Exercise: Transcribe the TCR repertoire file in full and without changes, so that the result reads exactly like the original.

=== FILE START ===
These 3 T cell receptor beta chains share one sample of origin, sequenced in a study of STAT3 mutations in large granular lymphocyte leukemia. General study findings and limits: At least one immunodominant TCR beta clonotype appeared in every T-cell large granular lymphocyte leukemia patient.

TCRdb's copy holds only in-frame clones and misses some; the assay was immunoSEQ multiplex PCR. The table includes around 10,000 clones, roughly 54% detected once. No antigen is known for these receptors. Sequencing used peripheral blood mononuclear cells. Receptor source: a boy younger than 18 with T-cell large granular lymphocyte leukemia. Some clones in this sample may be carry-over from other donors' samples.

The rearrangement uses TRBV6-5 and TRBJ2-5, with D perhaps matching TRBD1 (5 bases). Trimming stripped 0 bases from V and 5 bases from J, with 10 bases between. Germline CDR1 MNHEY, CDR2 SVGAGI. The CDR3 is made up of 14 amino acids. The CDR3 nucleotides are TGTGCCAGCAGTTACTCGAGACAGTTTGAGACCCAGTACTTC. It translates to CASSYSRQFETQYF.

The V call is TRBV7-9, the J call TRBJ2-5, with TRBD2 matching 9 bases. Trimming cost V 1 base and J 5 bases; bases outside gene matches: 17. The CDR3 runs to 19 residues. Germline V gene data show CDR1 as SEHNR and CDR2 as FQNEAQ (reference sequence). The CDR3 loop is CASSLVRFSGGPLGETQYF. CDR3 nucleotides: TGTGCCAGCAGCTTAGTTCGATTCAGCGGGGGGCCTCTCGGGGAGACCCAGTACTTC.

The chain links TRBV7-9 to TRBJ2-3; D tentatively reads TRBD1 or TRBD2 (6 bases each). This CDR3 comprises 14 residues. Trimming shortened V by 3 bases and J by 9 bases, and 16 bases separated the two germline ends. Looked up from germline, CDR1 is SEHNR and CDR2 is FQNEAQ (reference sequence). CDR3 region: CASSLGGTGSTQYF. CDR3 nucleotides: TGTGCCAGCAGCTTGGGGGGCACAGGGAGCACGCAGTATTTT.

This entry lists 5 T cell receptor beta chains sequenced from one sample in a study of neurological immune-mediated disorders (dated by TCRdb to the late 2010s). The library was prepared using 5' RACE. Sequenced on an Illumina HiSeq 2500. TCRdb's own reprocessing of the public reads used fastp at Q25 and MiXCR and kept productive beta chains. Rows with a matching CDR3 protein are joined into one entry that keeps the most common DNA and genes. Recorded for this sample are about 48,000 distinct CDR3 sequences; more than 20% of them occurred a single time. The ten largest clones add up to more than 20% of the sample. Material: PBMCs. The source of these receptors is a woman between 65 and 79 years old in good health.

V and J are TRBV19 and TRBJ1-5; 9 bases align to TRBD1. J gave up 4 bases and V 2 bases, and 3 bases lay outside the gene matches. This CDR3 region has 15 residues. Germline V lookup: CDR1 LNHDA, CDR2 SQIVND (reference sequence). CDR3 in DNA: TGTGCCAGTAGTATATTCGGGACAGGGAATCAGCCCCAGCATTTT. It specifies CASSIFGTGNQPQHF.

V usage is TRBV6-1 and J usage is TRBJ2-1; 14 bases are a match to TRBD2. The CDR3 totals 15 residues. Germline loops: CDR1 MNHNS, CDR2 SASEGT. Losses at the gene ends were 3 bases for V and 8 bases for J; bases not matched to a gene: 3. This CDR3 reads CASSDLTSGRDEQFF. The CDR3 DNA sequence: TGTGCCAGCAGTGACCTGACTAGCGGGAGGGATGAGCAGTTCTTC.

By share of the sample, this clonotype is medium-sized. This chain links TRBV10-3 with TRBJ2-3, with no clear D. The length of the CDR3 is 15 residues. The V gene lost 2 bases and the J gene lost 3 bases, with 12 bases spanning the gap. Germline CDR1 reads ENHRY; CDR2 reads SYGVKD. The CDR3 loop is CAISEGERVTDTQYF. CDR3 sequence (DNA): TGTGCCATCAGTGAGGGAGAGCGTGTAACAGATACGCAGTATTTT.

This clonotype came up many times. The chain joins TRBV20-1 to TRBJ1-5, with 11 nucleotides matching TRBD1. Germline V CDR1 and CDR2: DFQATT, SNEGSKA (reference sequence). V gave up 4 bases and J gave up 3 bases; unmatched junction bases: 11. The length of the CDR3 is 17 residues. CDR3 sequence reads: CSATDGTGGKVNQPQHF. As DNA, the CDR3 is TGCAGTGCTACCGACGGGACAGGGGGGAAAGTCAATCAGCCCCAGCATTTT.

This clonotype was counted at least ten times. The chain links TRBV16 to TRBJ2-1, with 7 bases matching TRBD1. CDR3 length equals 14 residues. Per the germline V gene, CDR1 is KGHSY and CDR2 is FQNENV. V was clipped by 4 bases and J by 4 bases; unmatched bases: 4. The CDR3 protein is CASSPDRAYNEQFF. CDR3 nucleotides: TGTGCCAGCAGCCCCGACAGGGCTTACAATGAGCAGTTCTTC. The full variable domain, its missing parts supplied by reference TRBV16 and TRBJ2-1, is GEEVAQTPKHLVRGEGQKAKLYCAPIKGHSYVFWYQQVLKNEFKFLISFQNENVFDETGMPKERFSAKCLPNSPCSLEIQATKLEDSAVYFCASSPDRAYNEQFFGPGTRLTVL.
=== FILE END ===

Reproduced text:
These 3 T cell receptor beta chains share one sample of origin, sequenced in a study of STAT3 mutations in large granular lymphocyte leukemia. General study findings and limits: At least one immunodominant TCR beta clonotype appeared in every T-cell large granular lymphocyte leukemia patient.

TCRdb's copy holds only in-frame clones and misses some; the assay was immunoSEQ multiplex PCR. The table includes around 10,000 clones, roughly 54% detected once. No antigen is known for these receptors. Sequencing used peripheral blood mononuclear cells. Receptor source: a boy younger than 18 with T-cell large granular lymphocyte leukemia. Some clones in this sample may be carry-over from other donors' samples.

The rearrangement uses TRBV6-5 and TRBJ2-5, with D perhaps matching TRBD1 (5 bases). Trimming stripped 0 bases from V and 5 bases from J, with 10 bases between. Germline CDR1 MNHEY, CDR2 SVGAGI. The CDR3 is made up of 14 amino acids. The CDR3 nucleotides are TGTGCCAGCAGTTACTCGAGACAGTTTGAGACCCAGTACTTC. It translates to CASSYSRQFETQYF.

The V call is TRBV7-9, the J call TRBJ2-5, with TRBD2 matching 9 bases. Trimming cost V 1 base and J 5 bases; bases outside gene matches: 17. The CDR3 runs to 19 residues. Germline V gene data show CDR1 as SEHNR and CDR2 as FQNEAQ (reference sequence). The CDR3 loop is CASSLVRFSGGPLGETQYF. CDR3 nucleotides: TGTGCCAGCAGCTTAGTTCGATTCAGCGGGGGGCCTCTCGGGGAGACCCAGTACTTC.

The chain links TRBV7-9 to TRBJ2-3; D tentatively reads TRBD1 or TRBD2 (6 bases each). This CDR3 comprises 14 residues. Trimming shortened V by 3 bases and J by 9 bases, and 16 bases separated the two germline ends. Looked up from germline, CDR1 is SEHNR and CDR2 is FQNEAQ (reference sequence). CDR3 region: CASSLGGTGSTQYF. CDR3 nucleotides: TGTGCCAGCAGCTTGGGGGGCACAGGGAGCACGCAGTATTTT.

This entry lists 5 T cell receptor beta chains sequenced from one sample in a study of neurological immune-mediated disorders (dated by TCRdb to the late 2010s). The library was prepared using 5' RACE. Sequenced on an Illumina HiSeq 2500. TCRdb's own reprocessing of the public reads used fastp at Q25 and MiXCR and kept productive beta chains. Rows with a matching CDR3 protein are joined into one entry that keeps the most common DNA and genes. Recorded for this sample are about 48,000 distinct CDR3 sequences; more than 20% of them occurred a single time. The ten largest clones add up to more than 20% of the sample. Material: PBMCs. The source of these receptors is a woman between 65 and 79 years old in good health.

V and J are TRBV19 and TRBJ1-5; 9 bases align to TRBD1. J gave up 4 bases and V 2 bases, and 3 bases lay outside the gene matches. This CDR3 region has 15 residues. Germline V lookup: CDR1 LNHDA, CDR2 SQIVND (reference sequence). CDR3 in DNA: TGTGCCAGTAGTATATTCGGGACAGGGAATCAGCCCCAGCATTTT. It specifies CASSIFGTGNQPQHF.

V usage is TRBV6-1 and J usage is TRBJ2-1; 14 bases are a match to TRBD2. The CDR3 totals 15 residues. Germline loops: CDR1 MNHNS, CDR2 SASEGT. Losses at the gene ends were 3 bases for V and 8 bases for J; bases not matched to a gene: 3. This CDR3 reads CASSDLTSGRDEQFF. The CDR3 DNA sequence: TGTGCCAGCAGTGACCTGACTAGCGGGAGGGATGAGCAGTTCTTC.

By share of the sample, this clonotype is medium-sized. This chain links TRBV10-3 with TRBJ2-3, with no clear D. The length of the CDR3 is 15 residues. The V gene lost 2 bases and the J gene lost 3 bases, with 12 bases spanning the gap. Germline CDR1 reads ENHRY; CDR2 reads SYGVKD. The CDR3 loop is CAISEGERVTDTQYF. CDR3 sequence (DNA): TGTGCCATCAGTGAGGGAGAGCGTGTAACAGATACGCAGTATTTT.

This clonotype came up many times. The chain joins TRBV20-1 to TRBJ1-5, with 11 nucleotides matching TRBD1. Germline V CDR1 and CDR2: DFQATT, SNEGSKA (reference sequence). V gave up 4 bases and J gave up 3 bases; unmatched junction bases: 11. The length of the CDR3 is 17 residues. CDR3 sequence reads: CSATDGTGGKVNQPQHF. As DNA, the CDR3 is TGCAGTGCTACCGACGGGACAGGGGGGAAAGTCAATCAGCCCCAGCATTTT.

This clonotype was counted at least ten times. The chain links TRBV16 to TRBJ2-1, with 7 bases matching TRBD1. CDR3 length equals 14 residues. Per the germline V gene, CDR1 is KGHSY and CDR2 is FQNENV. V was clipped by 4 bases and J by 4 bases; unmatched bases: 4. The CDR3 protein is CASSPDRAYNEQFF. CDR3 nucleotides: TGTGCCAGCAGCCCCGACAGGGCTTACAATGAGCAGTTCTTC. The full variable domain, its missing parts supplied by reference TRBV16 and TRBJ2-1, is GEEVAQTPKHLVRGEGQKAKLYCAPIKGHSYVFWYQQVLKNEFKFLISFQNENVFDETGMPKERFSAKCLPNSPCSLEIQATKLEDSAVYFCASSPDRAYNEQFFGPGTRLTVL.